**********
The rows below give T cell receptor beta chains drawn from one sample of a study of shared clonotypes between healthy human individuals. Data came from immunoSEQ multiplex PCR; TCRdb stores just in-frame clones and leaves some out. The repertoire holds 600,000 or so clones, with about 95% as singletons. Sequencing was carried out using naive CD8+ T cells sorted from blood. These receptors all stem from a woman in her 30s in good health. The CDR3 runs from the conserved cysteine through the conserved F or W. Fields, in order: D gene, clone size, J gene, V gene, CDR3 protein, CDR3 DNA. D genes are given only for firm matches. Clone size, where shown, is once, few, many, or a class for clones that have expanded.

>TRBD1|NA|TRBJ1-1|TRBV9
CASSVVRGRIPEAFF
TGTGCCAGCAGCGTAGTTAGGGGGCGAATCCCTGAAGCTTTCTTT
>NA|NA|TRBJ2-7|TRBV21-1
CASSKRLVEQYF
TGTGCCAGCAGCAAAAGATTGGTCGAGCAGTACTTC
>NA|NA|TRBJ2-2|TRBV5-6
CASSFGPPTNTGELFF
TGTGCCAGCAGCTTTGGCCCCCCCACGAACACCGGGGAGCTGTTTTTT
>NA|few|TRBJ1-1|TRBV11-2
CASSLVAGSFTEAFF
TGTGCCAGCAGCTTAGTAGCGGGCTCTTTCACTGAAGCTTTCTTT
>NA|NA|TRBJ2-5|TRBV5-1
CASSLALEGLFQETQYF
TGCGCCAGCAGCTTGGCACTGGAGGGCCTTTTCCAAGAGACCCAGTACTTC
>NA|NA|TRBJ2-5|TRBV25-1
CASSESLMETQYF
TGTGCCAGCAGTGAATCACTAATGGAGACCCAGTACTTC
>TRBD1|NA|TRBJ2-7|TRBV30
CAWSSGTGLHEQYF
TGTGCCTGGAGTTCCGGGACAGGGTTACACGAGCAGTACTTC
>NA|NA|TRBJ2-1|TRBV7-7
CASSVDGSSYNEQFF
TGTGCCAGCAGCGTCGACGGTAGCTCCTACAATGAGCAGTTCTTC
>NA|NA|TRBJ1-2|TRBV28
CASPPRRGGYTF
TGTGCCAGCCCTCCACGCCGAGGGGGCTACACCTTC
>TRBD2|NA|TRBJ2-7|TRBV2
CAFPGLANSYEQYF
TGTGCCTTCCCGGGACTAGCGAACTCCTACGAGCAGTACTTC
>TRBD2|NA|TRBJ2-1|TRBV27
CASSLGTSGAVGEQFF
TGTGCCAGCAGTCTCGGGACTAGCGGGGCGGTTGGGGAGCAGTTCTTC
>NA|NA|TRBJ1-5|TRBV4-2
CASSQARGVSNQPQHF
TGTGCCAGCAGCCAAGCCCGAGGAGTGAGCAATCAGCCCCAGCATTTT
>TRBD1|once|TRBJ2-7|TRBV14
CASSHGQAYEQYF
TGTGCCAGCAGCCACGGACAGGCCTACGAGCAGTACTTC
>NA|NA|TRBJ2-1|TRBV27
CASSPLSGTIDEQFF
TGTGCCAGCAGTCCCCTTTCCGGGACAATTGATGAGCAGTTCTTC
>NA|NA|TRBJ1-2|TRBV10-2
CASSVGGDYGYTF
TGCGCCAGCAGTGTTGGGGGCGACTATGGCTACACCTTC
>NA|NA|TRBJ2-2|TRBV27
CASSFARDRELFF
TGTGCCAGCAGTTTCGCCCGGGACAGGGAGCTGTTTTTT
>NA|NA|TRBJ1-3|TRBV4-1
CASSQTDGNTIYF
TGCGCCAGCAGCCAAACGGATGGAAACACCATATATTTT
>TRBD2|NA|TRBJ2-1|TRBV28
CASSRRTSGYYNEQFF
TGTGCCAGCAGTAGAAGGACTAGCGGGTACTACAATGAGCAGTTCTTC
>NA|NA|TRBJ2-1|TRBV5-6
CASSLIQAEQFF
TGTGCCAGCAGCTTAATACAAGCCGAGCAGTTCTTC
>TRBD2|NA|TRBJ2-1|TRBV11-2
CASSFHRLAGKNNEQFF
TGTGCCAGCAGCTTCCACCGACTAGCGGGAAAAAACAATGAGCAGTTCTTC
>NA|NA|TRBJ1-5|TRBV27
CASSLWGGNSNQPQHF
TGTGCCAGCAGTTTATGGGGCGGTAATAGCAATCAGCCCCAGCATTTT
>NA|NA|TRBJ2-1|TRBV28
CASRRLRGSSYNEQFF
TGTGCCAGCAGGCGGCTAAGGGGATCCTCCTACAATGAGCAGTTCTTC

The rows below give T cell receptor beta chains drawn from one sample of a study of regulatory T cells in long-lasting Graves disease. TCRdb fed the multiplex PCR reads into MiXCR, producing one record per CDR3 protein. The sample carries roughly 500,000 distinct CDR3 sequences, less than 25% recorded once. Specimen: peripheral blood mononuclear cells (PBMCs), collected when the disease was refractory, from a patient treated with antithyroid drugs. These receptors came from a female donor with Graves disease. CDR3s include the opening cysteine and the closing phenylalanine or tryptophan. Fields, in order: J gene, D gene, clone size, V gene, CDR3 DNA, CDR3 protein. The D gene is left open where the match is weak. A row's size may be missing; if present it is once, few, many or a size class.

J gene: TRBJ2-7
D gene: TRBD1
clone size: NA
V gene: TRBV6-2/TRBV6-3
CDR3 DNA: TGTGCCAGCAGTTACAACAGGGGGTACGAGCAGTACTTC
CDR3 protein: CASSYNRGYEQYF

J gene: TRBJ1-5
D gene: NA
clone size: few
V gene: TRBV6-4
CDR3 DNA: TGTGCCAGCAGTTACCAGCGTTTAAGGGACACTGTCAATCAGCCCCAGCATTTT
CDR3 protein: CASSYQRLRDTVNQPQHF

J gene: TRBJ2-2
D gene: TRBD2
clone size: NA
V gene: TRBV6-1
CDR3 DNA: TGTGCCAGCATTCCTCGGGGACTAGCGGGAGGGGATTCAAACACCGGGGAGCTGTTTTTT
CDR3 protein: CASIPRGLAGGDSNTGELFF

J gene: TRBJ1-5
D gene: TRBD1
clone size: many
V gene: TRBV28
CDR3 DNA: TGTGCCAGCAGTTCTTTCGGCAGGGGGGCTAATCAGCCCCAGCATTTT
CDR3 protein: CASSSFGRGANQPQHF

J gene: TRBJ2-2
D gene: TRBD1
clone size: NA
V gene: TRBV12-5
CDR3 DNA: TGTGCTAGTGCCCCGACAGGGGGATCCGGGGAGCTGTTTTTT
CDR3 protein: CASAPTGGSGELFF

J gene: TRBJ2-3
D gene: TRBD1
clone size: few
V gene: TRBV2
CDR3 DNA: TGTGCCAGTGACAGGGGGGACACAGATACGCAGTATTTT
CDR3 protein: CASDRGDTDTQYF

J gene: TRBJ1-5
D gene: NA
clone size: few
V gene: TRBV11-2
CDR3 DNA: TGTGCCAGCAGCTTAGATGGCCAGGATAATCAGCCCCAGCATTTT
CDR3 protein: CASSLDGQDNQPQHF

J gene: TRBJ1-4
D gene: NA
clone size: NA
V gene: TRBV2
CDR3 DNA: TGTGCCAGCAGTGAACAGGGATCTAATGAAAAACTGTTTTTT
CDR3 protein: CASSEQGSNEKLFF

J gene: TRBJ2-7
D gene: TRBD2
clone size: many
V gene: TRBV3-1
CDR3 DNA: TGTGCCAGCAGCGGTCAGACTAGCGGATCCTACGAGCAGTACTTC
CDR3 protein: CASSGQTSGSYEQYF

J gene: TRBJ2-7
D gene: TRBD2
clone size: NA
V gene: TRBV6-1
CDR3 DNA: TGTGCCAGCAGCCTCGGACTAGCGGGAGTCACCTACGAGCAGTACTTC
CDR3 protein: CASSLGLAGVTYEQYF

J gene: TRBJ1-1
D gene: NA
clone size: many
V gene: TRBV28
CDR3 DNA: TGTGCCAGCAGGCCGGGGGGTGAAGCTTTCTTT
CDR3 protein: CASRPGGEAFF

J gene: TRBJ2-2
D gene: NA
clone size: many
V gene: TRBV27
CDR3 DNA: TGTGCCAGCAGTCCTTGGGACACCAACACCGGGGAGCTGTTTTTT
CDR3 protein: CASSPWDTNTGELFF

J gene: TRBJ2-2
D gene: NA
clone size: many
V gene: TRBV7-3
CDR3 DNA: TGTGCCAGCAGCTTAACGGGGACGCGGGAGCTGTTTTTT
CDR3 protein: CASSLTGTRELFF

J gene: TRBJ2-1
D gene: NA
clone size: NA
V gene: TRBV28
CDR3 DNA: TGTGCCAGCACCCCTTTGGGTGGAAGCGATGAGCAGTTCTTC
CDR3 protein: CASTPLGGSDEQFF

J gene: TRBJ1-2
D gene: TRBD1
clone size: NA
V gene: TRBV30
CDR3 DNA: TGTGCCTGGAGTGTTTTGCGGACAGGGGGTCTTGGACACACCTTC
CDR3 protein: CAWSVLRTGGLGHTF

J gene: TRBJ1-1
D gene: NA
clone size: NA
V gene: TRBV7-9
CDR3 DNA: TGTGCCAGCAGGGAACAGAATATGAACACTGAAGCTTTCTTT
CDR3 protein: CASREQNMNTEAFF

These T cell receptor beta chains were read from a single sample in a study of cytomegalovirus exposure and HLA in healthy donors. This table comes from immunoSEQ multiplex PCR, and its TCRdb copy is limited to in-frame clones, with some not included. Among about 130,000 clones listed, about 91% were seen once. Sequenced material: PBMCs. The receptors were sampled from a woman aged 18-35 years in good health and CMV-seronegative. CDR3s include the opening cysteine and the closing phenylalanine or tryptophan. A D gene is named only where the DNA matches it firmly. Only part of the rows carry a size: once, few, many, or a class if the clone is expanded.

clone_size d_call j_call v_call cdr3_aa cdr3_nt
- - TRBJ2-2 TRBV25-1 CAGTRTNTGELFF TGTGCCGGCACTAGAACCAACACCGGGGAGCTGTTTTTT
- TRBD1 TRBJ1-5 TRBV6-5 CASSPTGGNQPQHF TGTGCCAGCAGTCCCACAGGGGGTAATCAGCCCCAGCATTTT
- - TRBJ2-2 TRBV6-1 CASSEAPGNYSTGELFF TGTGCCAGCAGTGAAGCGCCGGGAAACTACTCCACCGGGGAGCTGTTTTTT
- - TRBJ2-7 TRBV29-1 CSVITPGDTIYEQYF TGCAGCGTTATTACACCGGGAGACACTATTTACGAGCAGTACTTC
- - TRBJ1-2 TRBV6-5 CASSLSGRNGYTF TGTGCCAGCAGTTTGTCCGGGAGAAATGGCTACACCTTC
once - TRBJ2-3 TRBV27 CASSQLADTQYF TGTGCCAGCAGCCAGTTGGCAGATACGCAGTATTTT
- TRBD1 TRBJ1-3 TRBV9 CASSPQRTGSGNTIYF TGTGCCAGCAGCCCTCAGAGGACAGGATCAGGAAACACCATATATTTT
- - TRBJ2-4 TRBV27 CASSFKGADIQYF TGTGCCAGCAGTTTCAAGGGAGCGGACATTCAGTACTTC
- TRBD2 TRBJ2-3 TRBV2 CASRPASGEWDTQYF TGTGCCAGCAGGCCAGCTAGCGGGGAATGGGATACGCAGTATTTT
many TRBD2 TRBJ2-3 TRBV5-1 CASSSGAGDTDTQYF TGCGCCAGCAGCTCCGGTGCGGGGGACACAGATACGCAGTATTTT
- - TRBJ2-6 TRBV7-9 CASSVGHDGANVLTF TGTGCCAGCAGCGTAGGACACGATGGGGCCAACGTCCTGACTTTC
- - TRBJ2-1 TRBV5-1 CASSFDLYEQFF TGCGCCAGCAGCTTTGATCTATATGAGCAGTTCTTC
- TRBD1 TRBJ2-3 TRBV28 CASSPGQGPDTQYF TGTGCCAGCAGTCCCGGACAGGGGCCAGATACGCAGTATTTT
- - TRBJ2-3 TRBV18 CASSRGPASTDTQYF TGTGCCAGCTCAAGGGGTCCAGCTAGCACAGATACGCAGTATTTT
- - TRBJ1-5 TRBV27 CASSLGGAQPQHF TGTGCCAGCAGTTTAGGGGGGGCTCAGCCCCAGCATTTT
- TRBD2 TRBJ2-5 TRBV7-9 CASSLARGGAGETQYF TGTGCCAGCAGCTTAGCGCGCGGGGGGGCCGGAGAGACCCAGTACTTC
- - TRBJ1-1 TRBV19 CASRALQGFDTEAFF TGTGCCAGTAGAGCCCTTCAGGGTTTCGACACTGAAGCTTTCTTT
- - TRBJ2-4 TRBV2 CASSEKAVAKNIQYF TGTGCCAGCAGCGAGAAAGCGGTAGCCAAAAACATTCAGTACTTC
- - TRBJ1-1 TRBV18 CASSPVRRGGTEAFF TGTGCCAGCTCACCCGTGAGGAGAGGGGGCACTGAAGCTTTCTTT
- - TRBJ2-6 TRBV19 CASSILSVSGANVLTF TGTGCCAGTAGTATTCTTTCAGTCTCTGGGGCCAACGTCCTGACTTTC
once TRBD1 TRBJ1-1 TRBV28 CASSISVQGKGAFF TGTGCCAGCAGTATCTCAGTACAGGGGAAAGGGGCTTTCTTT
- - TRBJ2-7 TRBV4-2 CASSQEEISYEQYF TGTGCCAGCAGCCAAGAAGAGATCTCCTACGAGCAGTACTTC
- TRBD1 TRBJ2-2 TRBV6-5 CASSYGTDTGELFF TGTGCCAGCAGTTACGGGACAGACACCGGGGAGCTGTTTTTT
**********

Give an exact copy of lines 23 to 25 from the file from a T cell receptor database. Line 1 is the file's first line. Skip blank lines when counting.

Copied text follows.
>NA|NA|TRBJ2-1|TRBV7-7
CASSVDGSSYNEQFF
TGTGCCAGCAGCGTCGACGGTAGCTCCTACAATGAGCAGTTCTTC